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Why did Thompson Auto Ordnance say “no steel case ammo”?


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#1 Porschedog

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Posted 16 October 2020 - 04:31 PM

Just curious. I can neither confirm nor deny that some Wolf steel case ammo may have been ingested and digested and spat out by my Thompsons. If it did happen, the cases were pretty much chewed up and while the ammo was dirty, everything worked fine when I pressed the loud button. 


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#2 APEXgunparts

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Posted 16 October 2020 - 06:57 PM

Steel cased .45 ammunition was loaded during WW2, I think at the Chrysler run ammo plant.
I have handled some, it isn't coated, just plain steel.
In its time that may have been hard on extractors.

Richard


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#3 Maxim

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Posted 16 October 2020 - 09:44 PM

I have had it explained to me that steel cased ammo in a Thompson can damage the bolt, causing the lower face that pushes the cartridge from the magazine to break.


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#4 Got Uzi

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Posted 17 October 2020 - 12:11 PM

There is documentation stating that during WWII-in the event of an ammunition shortage for the front line, brass case ammurnion was to be held in reserve for units primarily issues Thompsons. For units primarily issues M3s or M3A1s they were to be issued the steel case ammunition.

Its correct that a heavy diet of steel case 45s can break the nose section of a Thompson bolt.
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#5 dalbert

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Posted 17 October 2020 - 05:30 PM

There is documentation stating that during WWII-in the event of an ammunition shortage for the front line, brass case ammurnion was to be held in reserve for units primarily issues Thompsons. For units primarily issues M3s or M3A1s they were to be issued the steel case ammunition.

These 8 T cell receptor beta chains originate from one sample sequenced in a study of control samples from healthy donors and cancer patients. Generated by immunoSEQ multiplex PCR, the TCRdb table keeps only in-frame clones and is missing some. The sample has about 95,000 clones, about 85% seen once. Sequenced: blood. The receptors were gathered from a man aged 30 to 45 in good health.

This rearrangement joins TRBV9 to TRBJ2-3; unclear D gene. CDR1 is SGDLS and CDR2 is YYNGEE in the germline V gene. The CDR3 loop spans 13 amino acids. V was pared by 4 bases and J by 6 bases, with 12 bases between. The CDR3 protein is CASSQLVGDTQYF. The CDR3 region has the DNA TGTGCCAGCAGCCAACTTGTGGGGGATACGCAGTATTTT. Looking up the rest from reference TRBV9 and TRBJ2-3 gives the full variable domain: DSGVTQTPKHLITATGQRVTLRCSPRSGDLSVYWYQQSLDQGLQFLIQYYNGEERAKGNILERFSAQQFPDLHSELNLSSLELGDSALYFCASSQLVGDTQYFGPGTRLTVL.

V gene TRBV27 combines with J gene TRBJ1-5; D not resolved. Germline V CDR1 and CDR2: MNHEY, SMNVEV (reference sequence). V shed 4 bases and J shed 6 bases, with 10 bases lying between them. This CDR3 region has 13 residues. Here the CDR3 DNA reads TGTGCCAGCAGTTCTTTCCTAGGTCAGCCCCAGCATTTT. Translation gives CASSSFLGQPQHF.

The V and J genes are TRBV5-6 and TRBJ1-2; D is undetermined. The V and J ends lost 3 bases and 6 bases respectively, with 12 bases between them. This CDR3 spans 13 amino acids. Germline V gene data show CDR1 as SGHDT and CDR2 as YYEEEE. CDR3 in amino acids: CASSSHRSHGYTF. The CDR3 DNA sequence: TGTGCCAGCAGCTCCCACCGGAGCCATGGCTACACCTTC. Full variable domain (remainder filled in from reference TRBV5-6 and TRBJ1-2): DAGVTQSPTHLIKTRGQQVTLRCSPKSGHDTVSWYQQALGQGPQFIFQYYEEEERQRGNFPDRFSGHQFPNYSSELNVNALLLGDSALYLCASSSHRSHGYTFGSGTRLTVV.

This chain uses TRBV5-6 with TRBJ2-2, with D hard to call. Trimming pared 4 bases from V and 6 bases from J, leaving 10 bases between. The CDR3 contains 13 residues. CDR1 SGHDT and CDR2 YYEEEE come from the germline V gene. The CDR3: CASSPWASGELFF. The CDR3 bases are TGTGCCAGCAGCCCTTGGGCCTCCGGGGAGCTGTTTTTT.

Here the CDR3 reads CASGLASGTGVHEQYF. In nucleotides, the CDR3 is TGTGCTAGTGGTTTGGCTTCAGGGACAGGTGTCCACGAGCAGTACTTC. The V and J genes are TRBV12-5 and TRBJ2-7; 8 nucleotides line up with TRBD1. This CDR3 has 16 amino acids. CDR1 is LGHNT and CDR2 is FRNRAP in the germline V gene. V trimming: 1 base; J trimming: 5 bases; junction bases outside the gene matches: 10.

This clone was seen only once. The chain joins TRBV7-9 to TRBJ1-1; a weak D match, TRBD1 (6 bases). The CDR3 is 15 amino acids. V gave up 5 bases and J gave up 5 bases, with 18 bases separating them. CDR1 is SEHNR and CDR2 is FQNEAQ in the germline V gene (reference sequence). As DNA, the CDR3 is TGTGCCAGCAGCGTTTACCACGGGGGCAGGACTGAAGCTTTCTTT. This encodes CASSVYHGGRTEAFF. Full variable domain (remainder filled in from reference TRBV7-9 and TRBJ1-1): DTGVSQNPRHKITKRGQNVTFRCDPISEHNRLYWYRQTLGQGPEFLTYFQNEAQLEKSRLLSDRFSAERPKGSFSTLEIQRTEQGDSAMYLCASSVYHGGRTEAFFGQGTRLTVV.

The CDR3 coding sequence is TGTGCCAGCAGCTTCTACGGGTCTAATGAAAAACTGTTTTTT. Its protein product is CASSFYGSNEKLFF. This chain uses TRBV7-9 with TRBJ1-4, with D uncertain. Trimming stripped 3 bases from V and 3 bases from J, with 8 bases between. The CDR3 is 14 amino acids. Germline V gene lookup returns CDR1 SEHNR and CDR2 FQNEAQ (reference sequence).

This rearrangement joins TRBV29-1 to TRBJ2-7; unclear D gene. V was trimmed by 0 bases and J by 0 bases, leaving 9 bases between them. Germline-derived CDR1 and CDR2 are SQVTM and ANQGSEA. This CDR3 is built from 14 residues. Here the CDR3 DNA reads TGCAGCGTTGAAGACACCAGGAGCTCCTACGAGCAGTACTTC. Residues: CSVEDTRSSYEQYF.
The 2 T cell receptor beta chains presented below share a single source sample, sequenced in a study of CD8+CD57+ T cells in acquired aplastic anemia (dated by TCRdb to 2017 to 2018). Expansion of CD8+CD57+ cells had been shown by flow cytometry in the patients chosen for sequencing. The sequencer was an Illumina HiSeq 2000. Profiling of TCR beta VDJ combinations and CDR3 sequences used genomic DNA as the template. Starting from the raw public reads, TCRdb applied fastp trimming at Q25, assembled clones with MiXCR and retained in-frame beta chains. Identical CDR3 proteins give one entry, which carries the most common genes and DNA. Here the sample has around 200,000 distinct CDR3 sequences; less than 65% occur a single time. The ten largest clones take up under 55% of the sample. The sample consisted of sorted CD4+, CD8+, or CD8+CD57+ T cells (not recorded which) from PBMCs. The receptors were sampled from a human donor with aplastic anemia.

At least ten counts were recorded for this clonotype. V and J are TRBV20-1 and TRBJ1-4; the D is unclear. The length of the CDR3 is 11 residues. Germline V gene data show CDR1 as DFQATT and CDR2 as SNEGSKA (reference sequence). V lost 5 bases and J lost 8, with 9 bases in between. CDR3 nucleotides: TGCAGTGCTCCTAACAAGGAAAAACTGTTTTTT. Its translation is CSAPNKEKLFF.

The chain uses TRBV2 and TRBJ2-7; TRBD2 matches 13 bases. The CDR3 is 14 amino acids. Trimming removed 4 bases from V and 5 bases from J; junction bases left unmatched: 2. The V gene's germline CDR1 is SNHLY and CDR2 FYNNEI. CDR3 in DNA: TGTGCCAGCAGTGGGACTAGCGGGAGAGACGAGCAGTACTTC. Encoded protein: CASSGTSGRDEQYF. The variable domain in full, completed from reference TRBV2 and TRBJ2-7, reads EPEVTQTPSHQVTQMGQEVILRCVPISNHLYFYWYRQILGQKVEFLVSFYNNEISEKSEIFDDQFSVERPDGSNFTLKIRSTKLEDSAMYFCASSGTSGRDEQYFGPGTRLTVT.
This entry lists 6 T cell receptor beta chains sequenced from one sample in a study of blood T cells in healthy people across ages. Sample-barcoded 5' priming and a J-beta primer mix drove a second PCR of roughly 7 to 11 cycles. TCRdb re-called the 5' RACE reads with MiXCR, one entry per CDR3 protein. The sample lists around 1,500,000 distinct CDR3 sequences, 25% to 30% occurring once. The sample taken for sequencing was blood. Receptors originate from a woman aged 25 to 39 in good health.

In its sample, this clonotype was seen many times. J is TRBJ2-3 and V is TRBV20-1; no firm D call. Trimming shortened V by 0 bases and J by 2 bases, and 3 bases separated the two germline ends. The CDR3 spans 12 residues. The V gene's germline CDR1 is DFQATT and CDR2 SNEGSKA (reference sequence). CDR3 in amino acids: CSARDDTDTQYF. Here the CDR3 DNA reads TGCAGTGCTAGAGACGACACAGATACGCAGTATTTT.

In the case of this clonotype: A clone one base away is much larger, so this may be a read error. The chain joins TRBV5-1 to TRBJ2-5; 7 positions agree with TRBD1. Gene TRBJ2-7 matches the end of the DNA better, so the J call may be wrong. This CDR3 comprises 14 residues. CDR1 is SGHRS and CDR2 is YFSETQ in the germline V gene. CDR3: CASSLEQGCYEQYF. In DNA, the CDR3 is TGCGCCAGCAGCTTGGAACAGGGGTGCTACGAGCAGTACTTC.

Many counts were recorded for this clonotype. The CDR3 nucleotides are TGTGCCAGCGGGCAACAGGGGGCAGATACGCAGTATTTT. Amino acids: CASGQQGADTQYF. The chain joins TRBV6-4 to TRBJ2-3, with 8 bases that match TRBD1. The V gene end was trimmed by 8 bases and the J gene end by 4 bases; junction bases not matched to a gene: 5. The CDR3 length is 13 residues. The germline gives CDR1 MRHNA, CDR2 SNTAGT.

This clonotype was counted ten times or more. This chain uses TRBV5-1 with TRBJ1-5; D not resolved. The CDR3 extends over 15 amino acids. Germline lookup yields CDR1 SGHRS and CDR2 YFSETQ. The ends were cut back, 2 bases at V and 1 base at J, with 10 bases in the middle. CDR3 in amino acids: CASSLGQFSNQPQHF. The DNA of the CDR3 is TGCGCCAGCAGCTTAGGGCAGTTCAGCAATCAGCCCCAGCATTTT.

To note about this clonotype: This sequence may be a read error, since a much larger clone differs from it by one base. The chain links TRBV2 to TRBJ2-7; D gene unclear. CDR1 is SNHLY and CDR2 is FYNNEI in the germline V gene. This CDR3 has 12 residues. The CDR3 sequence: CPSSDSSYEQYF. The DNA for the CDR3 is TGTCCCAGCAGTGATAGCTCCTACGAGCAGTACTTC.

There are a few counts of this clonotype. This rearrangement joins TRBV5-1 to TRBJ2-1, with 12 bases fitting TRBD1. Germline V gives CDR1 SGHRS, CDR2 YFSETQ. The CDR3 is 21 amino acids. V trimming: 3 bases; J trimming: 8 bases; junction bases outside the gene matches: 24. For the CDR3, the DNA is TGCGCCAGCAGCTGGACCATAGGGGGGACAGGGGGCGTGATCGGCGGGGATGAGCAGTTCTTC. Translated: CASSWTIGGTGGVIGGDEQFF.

Its correct that a heavy diet of steel case 45s can break the nose section of a Thompson bolt.

I dont recall that documentation. Where did you see it? I dont have my books handy at the moment.

I have some of the EC 43 steel cased ammo in my collection. I bought it in Hawaii many years ago as shooter ammo for my 1911, but never shot it.

David Albert
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#6 Bruce L

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Posted 17 October 2020 - 08:46 PM

There is documentation stating that during WWII-in the event of an ammunition shortage for the front line, brass case ammurnion was to be held in reserve for units primarily issues Thompsons. For units primarily issues M3s or M3A1s they were to be issued the steel case ammunition.

Its correct that a heavy diet of steel case 45s can break the nose section of a Thompson bolt.

I dont recall that documentation. Where did you see it? I dont have my books handy at the moment.

I have some of the EC 43 steel cased ammo in my collection. I bought it in Hawaii many years ago as shooter ammo for my 1911, but never shot it.

David Albert
dalbert@sturmgewehr.com

I remember as a kid that Dad has a lot of WW2 steel ammo that we would shoot in his old 1911. At least 50 percent of the cases split. And that was 45 years ago.


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#7 Got Uzi

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Posted 17 October 2020 - 08:50 PM

Ill have to dig up my copies I got from Sutton Coffman. These were documents from the British if I believe....Ill contact him and verify my memory
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#8 bug

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Posted 17 October 2020 - 11:11 PM

Just curious. I can neither confirm nor deny that some Wolf steel case ammo may have been ingested and digested and spat out by my Thompsons. If it did happen, the cases were pretty much chewed up and while the ammo was dirty, everything worked fine when I pressed the loud button. 


When did Auto Ordnance  make that statement?


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#9 deerslayer

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Posted 18 October 2020 - 07:55 AM

I've shot wolf steel case... Shot great but broke an extractor or two.. as an added heresy...you can run it through your reloading press...
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#10 Paladin601

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Posted 18 October 2020 - 10:47 AM

Steel on steel wears parts prematurely.  Brass on steel, the brass wears saving the steel part. Brass is Copper and Zinc alloy, softer then steel.

 


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